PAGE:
Using ActionScript, you can create Flash movies that do just about anything you can imagine. But before launching into the vast possibilities, let's start with the basic foundation. The good news is that ActionScript commands follow a well-defined pattern, sharing similar syntax, structure, and concepts. Mastering the fundamental grammar puts you well on the way to mastering ActionScript.

This chapter addresses the frequent tasks and problems that relate to core ActionScript knowledge. Whether you are a beginner or master?or somewhere in between?these recipes help you handle situations that arise in every ActionScript project.

This book assumes you are familiar with the Flash authoring tool and have entered some basic ActionScript in the past, perhaps using the built-in Actions. ActionScript code is entered in the Actions panel (Window Actions), as shown in Figure 1-1.

Figure 1-1. The Actions panel in Expert Mode

We'll be entering our code in Expert Mode, which allows us to type the desired code into the Actions panel's script pane, also shown in Figure 1-1. Activate Expert Mode using the pop-up Options menu in the Actions panel, as shown in Figure 1-2. The menu in Figure 1-2 also displays useful configuration options, such as whether to display line numbers or auto-format your ActionScript code.

Figure 1-2. Activating Expert Mode

ActionScript's trace( ) command is used to display text in the Output window during authoring, as seen in Figure 1-3. To enter a script, you'll highlight a frame in the timeline and then open the Actions panel (the easiest way to open the Actions panel is using the shortcut key, F9). Code can also be attached directly to a movie clip or button, but attaching code to the timeline is usually preferred. Many developers add a scripts layer to their timeline, and that is where they attach their code.

Figure 1-3. The Flash authoring tool's Output window

The Output window is useful for debugging and is displayed automatically whenever trace( ) actions are executed (but only in the Test Player.) Recipe 8.9 and Recipe 11.15 display text at runtime to provide user feedback or assist in debugging.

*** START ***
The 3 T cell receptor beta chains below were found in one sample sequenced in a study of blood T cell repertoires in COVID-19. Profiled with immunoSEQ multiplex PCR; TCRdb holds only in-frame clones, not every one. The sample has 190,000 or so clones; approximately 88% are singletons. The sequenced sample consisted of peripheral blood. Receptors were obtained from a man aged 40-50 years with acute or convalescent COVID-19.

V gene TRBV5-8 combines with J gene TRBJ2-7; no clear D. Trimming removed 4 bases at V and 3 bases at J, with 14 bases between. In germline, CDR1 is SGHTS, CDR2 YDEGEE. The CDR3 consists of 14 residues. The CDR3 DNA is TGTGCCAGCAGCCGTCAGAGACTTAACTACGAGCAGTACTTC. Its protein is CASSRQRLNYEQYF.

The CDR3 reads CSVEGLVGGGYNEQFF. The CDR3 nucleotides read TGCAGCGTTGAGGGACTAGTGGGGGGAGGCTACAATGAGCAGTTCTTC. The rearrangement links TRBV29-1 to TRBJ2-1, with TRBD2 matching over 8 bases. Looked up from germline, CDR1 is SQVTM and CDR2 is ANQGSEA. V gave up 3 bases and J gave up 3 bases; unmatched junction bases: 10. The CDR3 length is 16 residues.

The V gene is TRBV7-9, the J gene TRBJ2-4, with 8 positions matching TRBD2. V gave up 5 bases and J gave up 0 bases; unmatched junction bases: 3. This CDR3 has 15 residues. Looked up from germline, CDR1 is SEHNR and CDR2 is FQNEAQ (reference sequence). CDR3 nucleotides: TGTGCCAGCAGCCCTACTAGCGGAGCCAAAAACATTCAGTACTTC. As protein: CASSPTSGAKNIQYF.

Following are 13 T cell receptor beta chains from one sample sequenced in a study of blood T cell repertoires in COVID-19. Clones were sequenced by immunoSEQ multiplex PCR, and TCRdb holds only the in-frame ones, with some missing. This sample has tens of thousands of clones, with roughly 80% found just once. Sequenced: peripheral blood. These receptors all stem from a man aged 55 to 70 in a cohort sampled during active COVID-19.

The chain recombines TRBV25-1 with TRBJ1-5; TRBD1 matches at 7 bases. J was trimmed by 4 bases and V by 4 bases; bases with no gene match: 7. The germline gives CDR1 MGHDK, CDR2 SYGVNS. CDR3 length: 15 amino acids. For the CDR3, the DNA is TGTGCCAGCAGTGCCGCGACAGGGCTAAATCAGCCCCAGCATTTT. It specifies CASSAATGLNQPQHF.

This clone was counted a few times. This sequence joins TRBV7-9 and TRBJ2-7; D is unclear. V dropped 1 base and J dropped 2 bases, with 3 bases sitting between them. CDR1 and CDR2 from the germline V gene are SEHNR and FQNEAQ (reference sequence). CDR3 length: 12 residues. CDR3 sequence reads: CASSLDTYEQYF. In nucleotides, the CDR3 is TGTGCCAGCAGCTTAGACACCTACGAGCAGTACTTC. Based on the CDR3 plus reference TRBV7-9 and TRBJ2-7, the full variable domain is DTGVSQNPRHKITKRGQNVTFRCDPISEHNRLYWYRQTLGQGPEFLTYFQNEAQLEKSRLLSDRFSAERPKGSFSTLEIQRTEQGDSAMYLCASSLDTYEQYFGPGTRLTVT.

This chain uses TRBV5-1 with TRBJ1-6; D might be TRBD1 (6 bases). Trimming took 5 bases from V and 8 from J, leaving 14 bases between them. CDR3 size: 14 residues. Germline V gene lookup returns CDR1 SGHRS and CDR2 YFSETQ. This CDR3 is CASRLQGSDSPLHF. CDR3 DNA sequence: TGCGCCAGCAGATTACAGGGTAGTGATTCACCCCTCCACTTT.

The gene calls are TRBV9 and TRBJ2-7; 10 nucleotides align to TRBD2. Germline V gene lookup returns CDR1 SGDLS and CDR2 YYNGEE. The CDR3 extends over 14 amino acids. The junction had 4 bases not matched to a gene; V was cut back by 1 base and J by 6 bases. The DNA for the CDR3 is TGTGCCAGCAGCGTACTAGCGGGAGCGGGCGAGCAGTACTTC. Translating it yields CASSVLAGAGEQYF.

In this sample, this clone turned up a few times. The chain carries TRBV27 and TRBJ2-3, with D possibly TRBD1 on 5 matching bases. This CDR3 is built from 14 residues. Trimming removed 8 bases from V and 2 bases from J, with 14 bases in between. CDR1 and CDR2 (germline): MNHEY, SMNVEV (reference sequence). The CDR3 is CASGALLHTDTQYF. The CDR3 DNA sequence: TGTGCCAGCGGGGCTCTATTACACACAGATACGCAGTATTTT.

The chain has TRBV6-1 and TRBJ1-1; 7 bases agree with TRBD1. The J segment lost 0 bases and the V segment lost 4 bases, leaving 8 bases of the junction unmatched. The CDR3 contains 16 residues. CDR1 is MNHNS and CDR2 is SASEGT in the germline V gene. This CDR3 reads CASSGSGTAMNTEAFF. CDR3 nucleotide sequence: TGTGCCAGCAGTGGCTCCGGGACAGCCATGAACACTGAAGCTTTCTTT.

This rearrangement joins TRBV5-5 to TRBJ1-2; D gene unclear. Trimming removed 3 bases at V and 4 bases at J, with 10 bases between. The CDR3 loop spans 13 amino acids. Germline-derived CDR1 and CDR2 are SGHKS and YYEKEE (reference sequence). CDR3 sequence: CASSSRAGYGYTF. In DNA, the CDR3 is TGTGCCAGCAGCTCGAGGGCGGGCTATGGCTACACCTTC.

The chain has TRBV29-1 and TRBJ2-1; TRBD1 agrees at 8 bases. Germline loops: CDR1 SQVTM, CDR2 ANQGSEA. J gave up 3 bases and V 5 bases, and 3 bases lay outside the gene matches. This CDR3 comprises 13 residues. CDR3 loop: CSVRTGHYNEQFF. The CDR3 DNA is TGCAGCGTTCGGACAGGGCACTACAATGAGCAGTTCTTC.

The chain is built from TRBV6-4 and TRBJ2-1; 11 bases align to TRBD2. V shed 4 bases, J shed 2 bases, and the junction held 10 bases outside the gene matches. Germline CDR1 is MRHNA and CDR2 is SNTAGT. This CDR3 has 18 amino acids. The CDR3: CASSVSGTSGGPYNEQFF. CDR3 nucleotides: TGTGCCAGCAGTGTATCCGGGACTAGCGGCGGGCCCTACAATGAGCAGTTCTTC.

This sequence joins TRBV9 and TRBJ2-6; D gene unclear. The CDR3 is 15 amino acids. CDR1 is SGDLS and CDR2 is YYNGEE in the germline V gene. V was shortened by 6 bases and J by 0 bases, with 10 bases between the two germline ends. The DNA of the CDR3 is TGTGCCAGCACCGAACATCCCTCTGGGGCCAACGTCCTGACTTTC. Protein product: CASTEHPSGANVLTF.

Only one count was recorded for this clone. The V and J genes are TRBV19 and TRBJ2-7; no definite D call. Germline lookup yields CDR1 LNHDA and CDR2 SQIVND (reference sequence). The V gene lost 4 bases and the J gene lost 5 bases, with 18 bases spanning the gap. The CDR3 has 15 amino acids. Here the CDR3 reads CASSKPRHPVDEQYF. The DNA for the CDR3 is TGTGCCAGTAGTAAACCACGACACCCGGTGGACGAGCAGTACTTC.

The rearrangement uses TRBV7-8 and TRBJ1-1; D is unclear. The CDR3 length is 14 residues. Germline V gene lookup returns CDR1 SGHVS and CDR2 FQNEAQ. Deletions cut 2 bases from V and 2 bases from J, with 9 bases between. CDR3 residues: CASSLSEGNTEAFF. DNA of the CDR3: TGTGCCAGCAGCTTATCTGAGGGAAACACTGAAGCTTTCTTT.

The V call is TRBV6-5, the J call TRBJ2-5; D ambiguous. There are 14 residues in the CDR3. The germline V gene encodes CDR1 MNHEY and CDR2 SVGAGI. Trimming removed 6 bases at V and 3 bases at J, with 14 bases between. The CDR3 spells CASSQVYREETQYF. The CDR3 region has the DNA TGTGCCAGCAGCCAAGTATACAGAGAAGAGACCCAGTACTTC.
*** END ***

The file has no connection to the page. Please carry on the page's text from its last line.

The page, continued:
Now that you know where to enter code, for beginners, here is quick primer on terminology. These definitions are very approximate and are intended to orient people who have never programmed before. They are not technically exact or complete in every regard. If you already know what these terms mean, then please excuse what may be perceived as imprecise definitions, which are presented here for clarity and brevity.


Variables are convenient placeholders for data in our code, and we can name them anything we like, provided the name isn't already reserved by ActionScript and the name starts with a letter, underscore, or dollar sign (but not a number). Variables are convenient for holding interim information, such as a sum of numbers, or to refer to something, such as a text field or movie clip. Local variables are preferably declared with the var keyword the first time they are used in a script. Global variables and timeline variables are discussed in Recipe 1.12. You can assign a value to a variable using the equals sign (=), which is also known as the assignment operator.


For our purposes, functions are blocks of code that do something. We can call or invoke a function (that is, execute it) by using its name. Commands such as trace( ) are functions that come built into the Flash Player.


A variable's scope describes when and where the variable can be manipulated by the code in a movie. Scope defines a variable's life span and from where in our code we can set or retrieve the variable's value. A function's scope determines where and when the function is accessible to other blocks of code. Recipe 1.7 deals with issues of scope.